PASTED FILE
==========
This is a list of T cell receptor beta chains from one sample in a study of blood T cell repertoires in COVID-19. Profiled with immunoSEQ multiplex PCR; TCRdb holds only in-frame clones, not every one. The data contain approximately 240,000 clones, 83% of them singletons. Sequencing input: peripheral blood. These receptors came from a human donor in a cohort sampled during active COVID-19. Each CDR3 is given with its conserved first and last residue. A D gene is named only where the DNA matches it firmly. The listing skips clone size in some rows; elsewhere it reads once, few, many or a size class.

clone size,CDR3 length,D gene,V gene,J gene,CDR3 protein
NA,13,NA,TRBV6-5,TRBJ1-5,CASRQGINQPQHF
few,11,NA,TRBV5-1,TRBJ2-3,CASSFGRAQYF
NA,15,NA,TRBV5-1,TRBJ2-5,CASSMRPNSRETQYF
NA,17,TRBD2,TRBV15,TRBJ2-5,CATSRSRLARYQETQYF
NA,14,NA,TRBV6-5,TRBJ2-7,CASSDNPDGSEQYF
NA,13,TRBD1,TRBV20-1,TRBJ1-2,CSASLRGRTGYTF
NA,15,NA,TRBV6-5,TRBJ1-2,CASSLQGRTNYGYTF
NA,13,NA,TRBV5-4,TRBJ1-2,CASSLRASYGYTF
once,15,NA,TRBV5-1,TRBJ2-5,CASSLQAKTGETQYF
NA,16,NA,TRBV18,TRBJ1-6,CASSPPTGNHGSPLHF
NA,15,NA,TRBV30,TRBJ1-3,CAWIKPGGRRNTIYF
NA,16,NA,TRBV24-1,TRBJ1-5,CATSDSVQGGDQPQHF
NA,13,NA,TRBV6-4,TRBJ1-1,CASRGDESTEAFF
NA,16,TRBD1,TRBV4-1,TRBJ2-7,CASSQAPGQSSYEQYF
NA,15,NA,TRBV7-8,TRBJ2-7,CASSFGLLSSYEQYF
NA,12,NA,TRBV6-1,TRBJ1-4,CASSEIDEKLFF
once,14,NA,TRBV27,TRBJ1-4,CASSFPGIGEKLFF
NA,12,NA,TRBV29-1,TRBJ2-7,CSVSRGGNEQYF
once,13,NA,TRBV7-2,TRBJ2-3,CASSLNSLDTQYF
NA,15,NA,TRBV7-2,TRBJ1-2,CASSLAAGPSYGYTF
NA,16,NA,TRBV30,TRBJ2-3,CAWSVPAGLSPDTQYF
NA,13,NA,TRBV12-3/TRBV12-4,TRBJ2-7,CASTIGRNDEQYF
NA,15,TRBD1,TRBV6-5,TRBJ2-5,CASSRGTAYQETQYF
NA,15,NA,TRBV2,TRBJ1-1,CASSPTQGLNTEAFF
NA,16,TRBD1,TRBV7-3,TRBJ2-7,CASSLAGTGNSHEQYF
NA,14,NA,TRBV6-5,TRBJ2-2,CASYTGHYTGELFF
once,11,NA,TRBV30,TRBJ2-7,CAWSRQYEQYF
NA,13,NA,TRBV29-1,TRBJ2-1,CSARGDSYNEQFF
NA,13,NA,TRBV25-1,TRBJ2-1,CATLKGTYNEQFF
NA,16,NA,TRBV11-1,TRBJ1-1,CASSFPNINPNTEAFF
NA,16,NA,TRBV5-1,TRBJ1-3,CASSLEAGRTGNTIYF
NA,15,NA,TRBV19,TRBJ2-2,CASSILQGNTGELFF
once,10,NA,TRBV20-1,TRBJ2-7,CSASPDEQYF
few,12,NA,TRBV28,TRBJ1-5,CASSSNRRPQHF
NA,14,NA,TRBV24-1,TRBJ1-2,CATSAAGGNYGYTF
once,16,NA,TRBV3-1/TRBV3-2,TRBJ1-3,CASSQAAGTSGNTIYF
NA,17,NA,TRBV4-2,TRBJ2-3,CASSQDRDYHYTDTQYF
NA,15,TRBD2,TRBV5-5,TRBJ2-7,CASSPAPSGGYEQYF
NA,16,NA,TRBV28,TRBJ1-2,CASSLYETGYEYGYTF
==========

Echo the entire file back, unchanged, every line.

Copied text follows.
This is a list of T cell receptor beta chains from one sample in a study of blood T cell repertoires in COVID-19. Profiled with immunoSEQ multiplex PCR; TCRdb holds only in-frame clones, not every one. The data contain approximately 240,000 clones, 83% of them singletons. Sequencing input: peripheral blood. These receptors came from a human donor in a cohort sampled during active COVID-19. Each CDR3 is given with its conserved first and last residue. A D gene is named only where the DNA matches it firmly. The listing skips clone size in some rows; elsewhere it reads once, few, many or a size class.

clone size,CDR3 length,D gene,V gene,J gene,CDR3 protein
NA,13,NA,TRBV6-5,TRBJ1-5,CASRQGINQPQHF
few,11,NA,TRBV5-1,TRBJ2-3,CASSFGRAQYF
NA,15,NA,TRBV5-1,TRBJ2-5,CASSMRPNSRETQYF
NA,17,TRBD2,TRBV15,TRBJ2-5,CATSRSRLARYQETQYF
NA,14,NA,TRBV6-5,TRBJ2-7,CASSDNPDGSEQYF
NA,13,TRBD1,TRBV20-1,TRBJ1-2,CSASLRGRTGYTF
NA,15,NA,TRBV6-5,TRBJ1-2,CASSLQGRTNYGYTF
NA,13,NA,TRBV5-4,TRBJ1-2,CASSLRASYGYTF
once,15,NA,TRBV5-1,TRBJ2-5,CASSLQAKTGETQYF
NA,16,NA,TRBV18,TRBJ1-6,CASSPPTGNHGSPLHF
NA,15,NA,TRBV30,TRBJ1-3,CAWIKPGGRRNTIYF
NA,16,NA,TRBV24-1,TRBJ1-5,CATSDSVQGGDQPQHF
NA,13,NA,TRBV6-4,TRBJ1-1,CASRGDESTEAFF
NA,16,TRBD1,TRBV4-1,TRBJ2-7,CASSQAPGQSSYEQYF
NA,15,NA,TRBV7-8,TRBJ2-7,CASSFGLLSSYEQYF
NA,12,NA,TRBV6-1,TRBJ1-4,CASSEIDEKLFF
once,14,NA,TRBV27,TRBJ1-4,CASSFPGIGEKLFF
NA,12,NA,TRBV29-1,TRBJ2-7,CSVSRGGNEQYF
once,13,NA,TRBV7-2,TRBJ2-3,CASSLNSLDTQYF
NA,15,NA,TRBV7-2,TRBJ1-2,CASSLAAGPSYGYTF
NA,16,NA,TRBV30,TRBJ2-3,CAWSVPAGLSPDTQYF
NA,13,NA,TRBV12-3/TRBV12-4,TRBJ2-7,CASTIGRNDEQYF
NA,15,TRBD1,TRBV6-5,TRBJ2-5,CASSRGTAYQETQYF
NA,15,NA,TRBV2,TRBJ1-1,CASSPTQGLNTEAFF
NA,16,TRBD1,TRBV7-3,TRBJ2-7,CASSLAGTGNSHEQYF
NA,14,NA,TRBV6-5,TRBJ2-2,CASYTGHYTGELFF
once,11,NA,TRBV30,TRBJ2-7,CAWSRQYEQYF
NA,13,NA,TRBV29-1,TRBJ2-1,CSARGDSYNEQFF
NA,13,NA,TRBV25-1,TRBJ2-1,CATLKGTYNEQFF
NA,16,NA,TRBV11-1,TRBJ1-1,CASSFPNINPNTEAFF
NA,16,NA,TRBV5-1,TRBJ1-3,CASSLEAGRTGNTIYF
NA,15,NA,TRBV19,TRBJ2-2,CASSILQGNTGELFF
once,10,NA,TRBV20-1,TRBJ2-7,CSASPDEQYF
few,12,NA,TRBV28,TRBJ1-5,CASSSNRRPQHF
NA,14,NA,TRBV24-1,TRBJ1-2,CATSAAGGNYGYTF
once,16,NA,TRBV3-1/TRBV3-2,TRBJ1-3,CASSQAAGTSGNTIYF
NA,17,NA,TRBV4-2,TRBJ2-3,CASSQDRDYHYTDTQYF
NA,15,TRBD2,TRBV5-5,TRBJ2-7,CASSPAPSGGYEQYF
NA,16,NA,TRBV28,TRBJ1-2,CASSLYETGYEYGYTF